Campaign to tell publicBy Lori Tighe
how to fight child abuse
A woman saw a man pour water on his toddler daughter in an Ala Moana Beach restroom while screaming at her to stop crying.
The woman left shaking with anger, frustrated at not knowing what to do.
A TV and radio campaign unveiled today will provide answers on what parents, neighbors, relatives and the public can do.
"When you see a child mistreated in a public place like a grocery store, you need to do something about it. Our message is: This is our business," said Charles Braden, executive director of PREVENT Child Abuse Hawaii.
Seven children in Hawaii died from abuse in 1997, according to the most recent statistics available. The state confirmed 2,531 cases of child abuse -- and the greatest percentage of those happened to Hawaiian or part-Hawaiian families (988 cases). Drug or alcohol addiction is a leading factor in more than 75 percent of all Hawaii's child abuse cases.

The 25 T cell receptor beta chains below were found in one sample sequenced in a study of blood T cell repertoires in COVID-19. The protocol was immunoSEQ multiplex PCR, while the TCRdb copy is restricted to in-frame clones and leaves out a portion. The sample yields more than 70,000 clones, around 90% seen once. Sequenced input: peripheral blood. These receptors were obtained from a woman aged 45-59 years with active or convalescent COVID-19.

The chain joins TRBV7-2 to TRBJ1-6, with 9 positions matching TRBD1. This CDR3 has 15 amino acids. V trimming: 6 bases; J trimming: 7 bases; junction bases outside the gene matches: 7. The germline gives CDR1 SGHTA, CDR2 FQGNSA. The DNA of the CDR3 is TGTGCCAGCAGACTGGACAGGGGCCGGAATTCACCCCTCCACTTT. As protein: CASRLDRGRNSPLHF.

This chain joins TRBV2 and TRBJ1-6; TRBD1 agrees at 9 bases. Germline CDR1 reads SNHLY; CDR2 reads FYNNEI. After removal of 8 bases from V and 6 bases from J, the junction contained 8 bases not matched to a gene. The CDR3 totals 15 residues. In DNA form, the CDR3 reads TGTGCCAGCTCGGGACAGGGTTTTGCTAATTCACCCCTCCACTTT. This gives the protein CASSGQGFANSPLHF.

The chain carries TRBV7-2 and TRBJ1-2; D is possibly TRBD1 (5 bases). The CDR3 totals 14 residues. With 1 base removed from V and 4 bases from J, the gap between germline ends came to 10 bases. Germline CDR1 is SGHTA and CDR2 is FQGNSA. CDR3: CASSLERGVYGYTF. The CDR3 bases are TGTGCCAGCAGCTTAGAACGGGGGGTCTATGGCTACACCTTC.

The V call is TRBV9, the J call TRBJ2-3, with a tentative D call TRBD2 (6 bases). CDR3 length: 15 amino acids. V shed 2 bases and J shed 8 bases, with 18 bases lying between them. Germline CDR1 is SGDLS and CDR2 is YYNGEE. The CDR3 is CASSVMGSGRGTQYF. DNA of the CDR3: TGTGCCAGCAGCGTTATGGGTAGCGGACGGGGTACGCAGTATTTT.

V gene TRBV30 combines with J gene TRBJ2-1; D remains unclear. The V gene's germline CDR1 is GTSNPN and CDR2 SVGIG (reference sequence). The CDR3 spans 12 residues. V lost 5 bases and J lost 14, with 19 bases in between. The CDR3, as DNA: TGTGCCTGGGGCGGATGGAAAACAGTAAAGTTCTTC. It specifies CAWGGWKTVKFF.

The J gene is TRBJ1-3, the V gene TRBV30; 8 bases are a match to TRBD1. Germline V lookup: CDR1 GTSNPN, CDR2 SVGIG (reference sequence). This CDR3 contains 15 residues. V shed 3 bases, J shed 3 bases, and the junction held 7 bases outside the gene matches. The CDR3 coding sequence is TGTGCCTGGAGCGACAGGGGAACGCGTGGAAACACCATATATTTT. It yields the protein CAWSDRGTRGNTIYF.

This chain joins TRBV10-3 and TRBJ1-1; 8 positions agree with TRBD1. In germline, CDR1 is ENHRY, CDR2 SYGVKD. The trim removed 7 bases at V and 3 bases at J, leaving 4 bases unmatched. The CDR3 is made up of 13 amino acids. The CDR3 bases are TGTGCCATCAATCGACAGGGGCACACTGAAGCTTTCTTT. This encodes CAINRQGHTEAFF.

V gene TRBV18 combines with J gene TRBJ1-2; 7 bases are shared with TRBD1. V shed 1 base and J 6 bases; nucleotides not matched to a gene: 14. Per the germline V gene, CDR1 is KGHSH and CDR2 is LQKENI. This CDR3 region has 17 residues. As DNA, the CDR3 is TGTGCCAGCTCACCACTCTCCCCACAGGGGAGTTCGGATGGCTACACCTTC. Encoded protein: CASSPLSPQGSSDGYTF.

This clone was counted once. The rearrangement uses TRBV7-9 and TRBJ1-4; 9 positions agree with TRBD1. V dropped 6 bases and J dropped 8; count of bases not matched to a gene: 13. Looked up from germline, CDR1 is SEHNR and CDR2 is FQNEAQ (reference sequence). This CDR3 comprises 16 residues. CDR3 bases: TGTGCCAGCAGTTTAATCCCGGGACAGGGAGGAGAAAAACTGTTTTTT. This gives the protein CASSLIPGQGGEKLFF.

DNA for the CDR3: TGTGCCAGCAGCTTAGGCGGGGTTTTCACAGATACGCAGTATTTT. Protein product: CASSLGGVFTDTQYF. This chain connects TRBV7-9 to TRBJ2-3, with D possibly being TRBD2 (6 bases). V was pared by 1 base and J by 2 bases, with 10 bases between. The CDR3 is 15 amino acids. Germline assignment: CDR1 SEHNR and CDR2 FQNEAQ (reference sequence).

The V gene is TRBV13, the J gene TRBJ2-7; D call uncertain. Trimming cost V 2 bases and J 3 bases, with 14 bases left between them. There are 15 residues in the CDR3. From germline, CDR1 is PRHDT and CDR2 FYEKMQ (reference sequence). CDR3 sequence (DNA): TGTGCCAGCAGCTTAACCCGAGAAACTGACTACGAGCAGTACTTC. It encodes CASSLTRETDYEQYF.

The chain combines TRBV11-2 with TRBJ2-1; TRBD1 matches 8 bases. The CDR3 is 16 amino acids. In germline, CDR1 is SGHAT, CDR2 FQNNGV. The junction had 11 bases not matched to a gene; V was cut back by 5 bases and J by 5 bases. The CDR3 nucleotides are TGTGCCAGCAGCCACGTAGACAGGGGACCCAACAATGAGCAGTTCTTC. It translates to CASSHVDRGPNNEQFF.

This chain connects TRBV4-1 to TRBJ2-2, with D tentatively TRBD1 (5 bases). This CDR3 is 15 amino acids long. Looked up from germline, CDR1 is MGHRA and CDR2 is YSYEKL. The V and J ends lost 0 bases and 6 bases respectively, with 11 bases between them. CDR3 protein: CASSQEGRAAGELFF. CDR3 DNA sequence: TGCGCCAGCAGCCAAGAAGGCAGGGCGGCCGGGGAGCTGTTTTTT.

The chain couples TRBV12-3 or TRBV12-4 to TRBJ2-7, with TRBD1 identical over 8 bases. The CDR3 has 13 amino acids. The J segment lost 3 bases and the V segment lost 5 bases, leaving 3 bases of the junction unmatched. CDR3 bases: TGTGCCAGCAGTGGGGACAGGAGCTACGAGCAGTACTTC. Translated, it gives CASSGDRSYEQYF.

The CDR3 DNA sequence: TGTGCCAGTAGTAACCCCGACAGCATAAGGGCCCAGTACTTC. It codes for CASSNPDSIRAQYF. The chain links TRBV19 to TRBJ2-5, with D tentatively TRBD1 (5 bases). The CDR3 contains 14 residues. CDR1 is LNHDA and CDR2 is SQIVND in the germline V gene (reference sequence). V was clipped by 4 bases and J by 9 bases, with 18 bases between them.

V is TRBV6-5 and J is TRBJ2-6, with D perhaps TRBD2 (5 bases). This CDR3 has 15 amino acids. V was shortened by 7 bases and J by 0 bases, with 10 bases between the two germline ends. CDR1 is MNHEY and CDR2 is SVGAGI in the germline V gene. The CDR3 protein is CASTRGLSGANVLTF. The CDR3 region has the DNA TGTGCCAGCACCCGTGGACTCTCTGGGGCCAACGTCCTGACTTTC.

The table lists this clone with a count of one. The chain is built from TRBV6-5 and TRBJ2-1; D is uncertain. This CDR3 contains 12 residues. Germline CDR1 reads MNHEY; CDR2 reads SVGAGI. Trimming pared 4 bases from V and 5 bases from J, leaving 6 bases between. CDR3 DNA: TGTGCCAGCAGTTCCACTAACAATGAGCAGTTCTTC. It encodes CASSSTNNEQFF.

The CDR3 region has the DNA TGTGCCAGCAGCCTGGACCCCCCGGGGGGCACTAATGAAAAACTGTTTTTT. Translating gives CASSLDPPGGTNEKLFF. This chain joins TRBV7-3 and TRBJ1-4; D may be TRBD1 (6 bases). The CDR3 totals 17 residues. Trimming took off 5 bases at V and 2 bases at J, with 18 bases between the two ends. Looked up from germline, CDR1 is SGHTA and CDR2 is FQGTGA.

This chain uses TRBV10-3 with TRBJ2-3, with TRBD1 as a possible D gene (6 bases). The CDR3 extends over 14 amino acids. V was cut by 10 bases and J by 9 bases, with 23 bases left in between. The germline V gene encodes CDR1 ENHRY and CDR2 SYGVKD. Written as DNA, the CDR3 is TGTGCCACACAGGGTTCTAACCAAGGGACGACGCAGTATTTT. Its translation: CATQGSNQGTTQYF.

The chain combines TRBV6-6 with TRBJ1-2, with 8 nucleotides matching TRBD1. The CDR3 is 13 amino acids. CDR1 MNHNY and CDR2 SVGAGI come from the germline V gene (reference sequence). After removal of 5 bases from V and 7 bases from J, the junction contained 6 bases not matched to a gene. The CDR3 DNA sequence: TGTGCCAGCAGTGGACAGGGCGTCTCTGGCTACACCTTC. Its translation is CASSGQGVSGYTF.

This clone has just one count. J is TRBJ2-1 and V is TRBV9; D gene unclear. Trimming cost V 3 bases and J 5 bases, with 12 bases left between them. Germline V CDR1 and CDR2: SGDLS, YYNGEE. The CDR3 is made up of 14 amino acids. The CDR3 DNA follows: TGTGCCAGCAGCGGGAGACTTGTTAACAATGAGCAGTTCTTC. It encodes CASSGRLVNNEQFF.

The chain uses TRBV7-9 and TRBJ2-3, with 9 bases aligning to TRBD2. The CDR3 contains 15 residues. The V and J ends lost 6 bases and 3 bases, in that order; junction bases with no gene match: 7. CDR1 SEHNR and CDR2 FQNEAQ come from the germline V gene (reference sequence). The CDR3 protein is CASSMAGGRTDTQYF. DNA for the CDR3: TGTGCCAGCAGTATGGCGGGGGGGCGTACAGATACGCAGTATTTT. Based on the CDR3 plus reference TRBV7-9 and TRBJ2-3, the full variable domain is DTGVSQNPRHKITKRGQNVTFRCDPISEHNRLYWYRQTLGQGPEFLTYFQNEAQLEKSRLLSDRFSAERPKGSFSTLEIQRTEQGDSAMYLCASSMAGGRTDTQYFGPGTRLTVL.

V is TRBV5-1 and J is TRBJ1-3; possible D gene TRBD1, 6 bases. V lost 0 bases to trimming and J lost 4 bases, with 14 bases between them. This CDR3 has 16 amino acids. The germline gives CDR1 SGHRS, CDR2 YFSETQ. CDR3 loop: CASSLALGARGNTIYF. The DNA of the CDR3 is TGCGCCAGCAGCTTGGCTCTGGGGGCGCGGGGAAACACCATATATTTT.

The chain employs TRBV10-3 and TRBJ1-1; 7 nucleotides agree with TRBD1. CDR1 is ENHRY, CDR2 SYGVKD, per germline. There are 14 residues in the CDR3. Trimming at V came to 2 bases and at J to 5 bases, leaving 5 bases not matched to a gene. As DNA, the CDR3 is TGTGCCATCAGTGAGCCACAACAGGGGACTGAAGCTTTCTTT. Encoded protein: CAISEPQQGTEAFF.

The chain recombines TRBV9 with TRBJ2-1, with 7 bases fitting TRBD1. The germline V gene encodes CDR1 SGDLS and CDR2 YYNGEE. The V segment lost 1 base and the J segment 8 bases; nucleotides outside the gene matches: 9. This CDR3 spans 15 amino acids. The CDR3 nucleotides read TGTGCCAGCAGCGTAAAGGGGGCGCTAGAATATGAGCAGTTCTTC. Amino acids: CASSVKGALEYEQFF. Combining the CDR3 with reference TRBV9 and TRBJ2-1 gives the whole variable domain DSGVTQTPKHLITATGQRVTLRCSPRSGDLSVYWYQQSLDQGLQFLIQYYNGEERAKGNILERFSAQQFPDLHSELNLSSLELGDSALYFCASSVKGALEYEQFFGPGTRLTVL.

"People are aware of the problem, but they don't know what to do about it. Our message is you can do something about child abuse," Braden said.
The commercials will focus on stressed parents, crying babies and public displays of abuse.
Parents feeling frustrated, angry or overwhelmed with their children should call someone: the Parent Line at 526-1222, a friend, neighbor or family member.
Crying babies should never be shaken, according to PREVENT Child Abuse. Change their diapers, feed them, put them down and leave the room. Or take them on a drive, or a walk in a stroller.
"Baby's cries can be very aggravating," Braden said. "Take a break from the baby."
PREVENT Child Abuse Hawaii is running the $240,000 campaign in May. Sponsors include the Hawaii Children's Trust Fund, the Cooke Foundation, the Ronald McDonald House Charities of Hawaii and the Hawaii Association of Broadcasters.
Blockbuster Videos across Hawaii will distribute an eight-page pamphlet supplying people with more answers on what they can do to prevent and report child abuse.
In Hawaii, child abuse incidents have remained relatively stable, with confirmed cases making up half of the reported cases.
"Doctors see more of the same abused kids coming back. Drugs are a major impact on child abuse," Braden said.